For the last several years, electronic music in Armenia has been getting more and more recognized. Friday night clubbing in Yerevan, the capital of Armenia, is something that many young people choose over other activities. There are beloved DJs and sound artists you follow and track their gigs. Undoubtedly, Covid has hit hard, and the electronic music scene is still recovering from it, but it is obvious that the community craves gatherings, not only in-house but also open-air events. Rave culture is a demanded format and has been implemented by active players for a couple of years now.
One of the community pushers is DK.TSK, an event organizer, label, and community school for Ableton. The guys behind it actively support Armenian electronic music, helping new and established artists. Our experience during the latest DK.TSK rave was great overall, with electronic music, high mountains, and a chill community. There were outdoor and indoor stages, hundreds of people, friends, night-long campfire dances, morning yoga, rave tents, Mount Arakadz, abandoned Soviet buildings, and much more. Line up was diverse: 🔥
[Outdoor] Muffasa, Cast coverts (live), Èki b2b hael, Fluctt, T_ST, Yhii, Mikkkkro, Daao, Vazgen (live), FIX (live), Kokopelli, Yutani, GFRND, DJ Smithee, Lychee, HOV (live), Mycotrophic, Hare.oom ⚡️
[Indoor] TØtal, ÉLÉKTRA, DJ Grand Candy, Se<u, Pupylike, Gregor Thomassian, Dpnn2, Lucia Kagramanyan, Triniti, Vahgog, Sexy French Movements, [Bohemnots radio] live, Chemical Wedding, Duke, Kay, VHSound ⚡️
We enjoyed many great sets and live sessions and were able to talk to artists about rave culture in Armenia.
VHSound (Vardan Harutyunyan)
-Vardan, what brought you to music, particularly electronic music.
I have an academic background and studied at the Yerevan State Conservatory for 5 years as a composer. Back then, there weren’t many options for composers; you had to hire musicians to play your scores. So, I started experimenting with electronic music, including ambient, sound art, and experimental sound. This experimentation began with my collaboration with other artists, creating mixed media and sound installations. Afterward, I ventured into commercial music, playing in bands that ranged from rock to jazz fusion. Eventually, I explored club music.
At the time, it was experimental, strange, and interesting, especially considering that most clubs were focused on dance-oriented and beat-driven music. Our approach to beat music was probably more bizarre, which initially surprised the clubbers. Even to this day, it remains somewhat unusual. However, the audience has been more open to musical diversity, trying to enjoy and understand the music regardless of its beat. We, as artists, are also adapting, trying to cater to this broader spectrum, pardon my expression.
-Pardon my expression, too, do you consider music a product?
-I don’t consider music just a product; I see it as knowledge and art, of course. However, I admit that sometimes it has to take the form of a product. And it’s not merely about making money, but about making your music accessible to people who aren’t accustomed to experiencing music (and art, in general) as a non-applied, non-attached, decorative attribute, but just music, whatever it may be. To reach them, you have to create a product, because most people are accustomed to consumption. In this case, consumption becomes a lifestyle, a way of interacting with things, whether it’s information, food, or music. Rave culture, for example, is different; it’s more open-minded. Here, I feel free to play what I want because I know it’s a big gig with a large lineup, and I’ll be playing near the end when folks will be chill and relaxed. So, it doesn’t matter exactly what I’m playing, unlike the club mode, where it’s 2:00 a.m., and it implies I must hold the line.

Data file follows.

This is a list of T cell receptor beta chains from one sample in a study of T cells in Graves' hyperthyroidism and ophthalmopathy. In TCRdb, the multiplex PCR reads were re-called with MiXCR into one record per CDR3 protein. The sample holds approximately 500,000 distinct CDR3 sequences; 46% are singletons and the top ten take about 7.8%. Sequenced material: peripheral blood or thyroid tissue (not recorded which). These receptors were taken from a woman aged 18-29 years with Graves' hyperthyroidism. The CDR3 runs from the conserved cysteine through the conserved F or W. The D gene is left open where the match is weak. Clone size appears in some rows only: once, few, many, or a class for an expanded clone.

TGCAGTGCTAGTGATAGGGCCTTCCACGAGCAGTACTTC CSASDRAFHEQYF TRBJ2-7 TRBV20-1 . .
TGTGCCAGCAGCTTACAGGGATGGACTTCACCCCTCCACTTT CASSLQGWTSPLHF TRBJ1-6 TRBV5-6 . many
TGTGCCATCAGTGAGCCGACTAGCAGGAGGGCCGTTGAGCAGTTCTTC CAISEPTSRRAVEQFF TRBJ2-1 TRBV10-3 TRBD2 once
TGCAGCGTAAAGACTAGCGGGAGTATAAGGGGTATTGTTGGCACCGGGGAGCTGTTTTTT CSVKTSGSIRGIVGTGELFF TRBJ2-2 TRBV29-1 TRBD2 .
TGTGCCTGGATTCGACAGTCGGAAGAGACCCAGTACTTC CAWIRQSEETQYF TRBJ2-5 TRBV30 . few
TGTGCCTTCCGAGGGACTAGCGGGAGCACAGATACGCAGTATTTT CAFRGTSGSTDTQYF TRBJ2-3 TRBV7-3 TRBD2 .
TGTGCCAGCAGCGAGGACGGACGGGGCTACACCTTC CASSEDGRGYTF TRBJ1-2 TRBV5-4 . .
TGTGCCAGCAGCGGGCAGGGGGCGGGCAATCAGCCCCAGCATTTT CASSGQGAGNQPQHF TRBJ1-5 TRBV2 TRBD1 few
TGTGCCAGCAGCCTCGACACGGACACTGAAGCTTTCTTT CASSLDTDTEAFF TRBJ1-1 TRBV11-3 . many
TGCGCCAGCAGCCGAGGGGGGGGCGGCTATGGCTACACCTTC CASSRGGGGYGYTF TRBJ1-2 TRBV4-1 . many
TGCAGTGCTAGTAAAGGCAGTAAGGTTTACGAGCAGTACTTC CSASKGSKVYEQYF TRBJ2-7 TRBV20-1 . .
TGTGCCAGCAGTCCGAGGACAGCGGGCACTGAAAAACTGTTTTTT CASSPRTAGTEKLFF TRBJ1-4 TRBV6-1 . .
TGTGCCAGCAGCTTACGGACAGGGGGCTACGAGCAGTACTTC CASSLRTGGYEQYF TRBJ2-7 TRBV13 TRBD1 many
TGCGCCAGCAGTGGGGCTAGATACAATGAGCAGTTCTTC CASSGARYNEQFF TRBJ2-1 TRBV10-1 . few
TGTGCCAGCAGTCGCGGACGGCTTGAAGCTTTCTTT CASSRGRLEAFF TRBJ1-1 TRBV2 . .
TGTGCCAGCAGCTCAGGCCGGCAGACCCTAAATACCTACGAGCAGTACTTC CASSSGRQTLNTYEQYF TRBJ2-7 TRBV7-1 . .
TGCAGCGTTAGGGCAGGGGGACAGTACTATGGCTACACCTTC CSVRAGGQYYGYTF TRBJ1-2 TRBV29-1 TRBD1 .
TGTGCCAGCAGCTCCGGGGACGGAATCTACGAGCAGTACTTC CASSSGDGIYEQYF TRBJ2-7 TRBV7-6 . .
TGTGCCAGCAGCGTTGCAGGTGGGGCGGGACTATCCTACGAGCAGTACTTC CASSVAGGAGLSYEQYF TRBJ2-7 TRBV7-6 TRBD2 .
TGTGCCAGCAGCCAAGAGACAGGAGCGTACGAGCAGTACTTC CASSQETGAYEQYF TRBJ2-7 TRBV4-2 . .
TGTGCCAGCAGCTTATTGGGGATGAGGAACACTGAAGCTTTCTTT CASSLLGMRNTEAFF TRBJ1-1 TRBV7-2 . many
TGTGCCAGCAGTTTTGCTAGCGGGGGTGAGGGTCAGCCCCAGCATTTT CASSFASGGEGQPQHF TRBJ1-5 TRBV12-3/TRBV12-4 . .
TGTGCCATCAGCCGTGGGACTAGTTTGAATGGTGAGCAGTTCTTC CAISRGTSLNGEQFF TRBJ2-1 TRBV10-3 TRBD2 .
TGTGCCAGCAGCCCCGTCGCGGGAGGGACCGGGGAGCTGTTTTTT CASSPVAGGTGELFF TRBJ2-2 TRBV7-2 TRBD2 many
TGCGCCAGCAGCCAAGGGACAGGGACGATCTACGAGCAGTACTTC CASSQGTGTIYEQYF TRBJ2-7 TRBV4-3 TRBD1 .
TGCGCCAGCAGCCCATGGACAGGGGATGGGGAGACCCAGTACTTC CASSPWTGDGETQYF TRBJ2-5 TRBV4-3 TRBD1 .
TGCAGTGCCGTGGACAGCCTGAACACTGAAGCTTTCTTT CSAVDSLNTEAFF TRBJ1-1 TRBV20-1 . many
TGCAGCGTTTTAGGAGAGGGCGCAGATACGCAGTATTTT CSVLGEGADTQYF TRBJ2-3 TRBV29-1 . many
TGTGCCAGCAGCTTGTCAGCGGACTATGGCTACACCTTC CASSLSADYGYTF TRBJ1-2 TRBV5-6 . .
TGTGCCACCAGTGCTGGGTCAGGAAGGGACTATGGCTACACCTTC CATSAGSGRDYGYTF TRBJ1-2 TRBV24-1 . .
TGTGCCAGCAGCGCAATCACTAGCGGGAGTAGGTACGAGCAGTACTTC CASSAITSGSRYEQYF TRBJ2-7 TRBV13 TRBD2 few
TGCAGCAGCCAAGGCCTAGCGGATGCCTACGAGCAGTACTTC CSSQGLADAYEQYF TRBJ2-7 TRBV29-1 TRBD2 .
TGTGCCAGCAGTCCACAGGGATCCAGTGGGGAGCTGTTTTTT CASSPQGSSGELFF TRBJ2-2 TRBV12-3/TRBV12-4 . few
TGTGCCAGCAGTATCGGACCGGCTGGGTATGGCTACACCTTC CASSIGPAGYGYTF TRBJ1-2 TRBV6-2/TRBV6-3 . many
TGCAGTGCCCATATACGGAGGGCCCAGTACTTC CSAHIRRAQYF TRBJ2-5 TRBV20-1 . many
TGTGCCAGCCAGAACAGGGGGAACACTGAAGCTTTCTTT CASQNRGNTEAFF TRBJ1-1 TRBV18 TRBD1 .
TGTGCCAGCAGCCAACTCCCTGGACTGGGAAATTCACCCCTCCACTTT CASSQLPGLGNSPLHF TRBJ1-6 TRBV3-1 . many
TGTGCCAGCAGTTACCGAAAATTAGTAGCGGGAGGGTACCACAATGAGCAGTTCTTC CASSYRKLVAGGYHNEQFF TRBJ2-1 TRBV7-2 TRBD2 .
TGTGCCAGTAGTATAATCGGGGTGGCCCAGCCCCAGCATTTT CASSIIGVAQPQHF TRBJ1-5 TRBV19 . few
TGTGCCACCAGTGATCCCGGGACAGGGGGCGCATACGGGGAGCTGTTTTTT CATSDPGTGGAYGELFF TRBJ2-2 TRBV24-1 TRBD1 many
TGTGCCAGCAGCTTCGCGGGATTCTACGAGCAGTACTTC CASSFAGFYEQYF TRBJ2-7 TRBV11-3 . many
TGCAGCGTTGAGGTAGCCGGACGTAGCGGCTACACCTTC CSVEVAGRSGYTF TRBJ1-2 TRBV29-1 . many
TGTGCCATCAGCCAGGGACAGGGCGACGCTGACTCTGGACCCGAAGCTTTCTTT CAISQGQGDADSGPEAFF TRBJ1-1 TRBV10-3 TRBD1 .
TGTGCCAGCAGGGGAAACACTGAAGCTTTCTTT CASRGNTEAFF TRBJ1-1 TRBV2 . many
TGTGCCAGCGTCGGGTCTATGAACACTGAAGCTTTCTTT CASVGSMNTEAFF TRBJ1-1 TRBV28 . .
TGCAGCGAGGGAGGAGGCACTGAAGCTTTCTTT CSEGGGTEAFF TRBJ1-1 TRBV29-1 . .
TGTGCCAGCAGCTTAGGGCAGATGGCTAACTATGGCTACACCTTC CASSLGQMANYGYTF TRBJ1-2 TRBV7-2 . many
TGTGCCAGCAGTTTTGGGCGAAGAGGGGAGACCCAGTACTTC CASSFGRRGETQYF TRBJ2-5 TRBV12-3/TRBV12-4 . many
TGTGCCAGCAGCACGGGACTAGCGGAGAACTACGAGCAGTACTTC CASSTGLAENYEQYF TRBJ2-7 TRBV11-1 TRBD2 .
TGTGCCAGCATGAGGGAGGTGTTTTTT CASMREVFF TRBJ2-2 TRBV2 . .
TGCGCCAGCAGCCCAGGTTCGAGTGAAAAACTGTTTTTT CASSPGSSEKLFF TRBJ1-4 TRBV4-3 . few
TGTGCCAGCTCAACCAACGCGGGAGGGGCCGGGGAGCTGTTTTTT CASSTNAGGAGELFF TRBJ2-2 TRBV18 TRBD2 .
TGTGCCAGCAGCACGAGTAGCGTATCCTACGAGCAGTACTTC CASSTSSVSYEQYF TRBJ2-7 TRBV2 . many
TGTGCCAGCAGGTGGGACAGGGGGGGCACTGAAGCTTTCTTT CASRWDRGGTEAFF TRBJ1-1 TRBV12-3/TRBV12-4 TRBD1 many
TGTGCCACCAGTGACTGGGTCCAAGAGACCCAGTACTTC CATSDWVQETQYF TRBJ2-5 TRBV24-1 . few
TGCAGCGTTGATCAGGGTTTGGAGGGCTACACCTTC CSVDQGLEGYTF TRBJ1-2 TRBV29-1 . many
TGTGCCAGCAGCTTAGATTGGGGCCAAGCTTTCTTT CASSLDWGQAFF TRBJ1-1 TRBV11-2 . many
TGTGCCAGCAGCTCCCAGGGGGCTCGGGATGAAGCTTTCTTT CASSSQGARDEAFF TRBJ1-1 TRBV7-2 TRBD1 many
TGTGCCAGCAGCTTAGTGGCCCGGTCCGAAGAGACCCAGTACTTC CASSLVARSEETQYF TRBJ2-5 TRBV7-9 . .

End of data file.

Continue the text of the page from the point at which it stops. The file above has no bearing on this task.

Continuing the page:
-Tell me more, please, about the difference between rave and club formats, and what it was like to perform at both?
– Well, performing at a club often feels more confining. However, at a rave, you experience a sense of freedom and closeness to nature. It’s like being in a mini eco-village where people are more open to socializing. On the downside, we need to be extra mindful of environmental hygiene at raves. Though we haven’t encountered incidents yet, there is a significant risk of damaging nature during long and intense raves, often leaving the area looking like a dust bowl island after the event. But if we integrate certain norms into rave culture, we can foster a symbiotic relationship between humans and nature that extends beyond a specific event, ultimately becoming a lifestyle. This trend is visible not only locally but also seen worldwide.
But nature is not yet trendy in Armenia, perhaps because we are not urbanized enough, and the city-village distinction is not particularly emphasized. Our reality still retains a countryside essence on some level, fortunately. With the collapse of the Soviet Union, many interesting areas in Armenia remained unused and abandoned. We now have the opportunity to breathe new life into them.
-What do you think is missing in rave culture in Armenia, what you personally need and perhaps even contributе to its emergence?
– I envision raves becoming more than just a typical weekend activity; I’d like them to be a lifestyle and a way for people to improve their coexistence. In the city, communication tends to be more practical and rational, constrained by obligations and requirements. However, in natural and non-artificial spaces like this, people can truly connect and get to know each other beyond their functional roles and cognitive profiles. Here, they see the person within.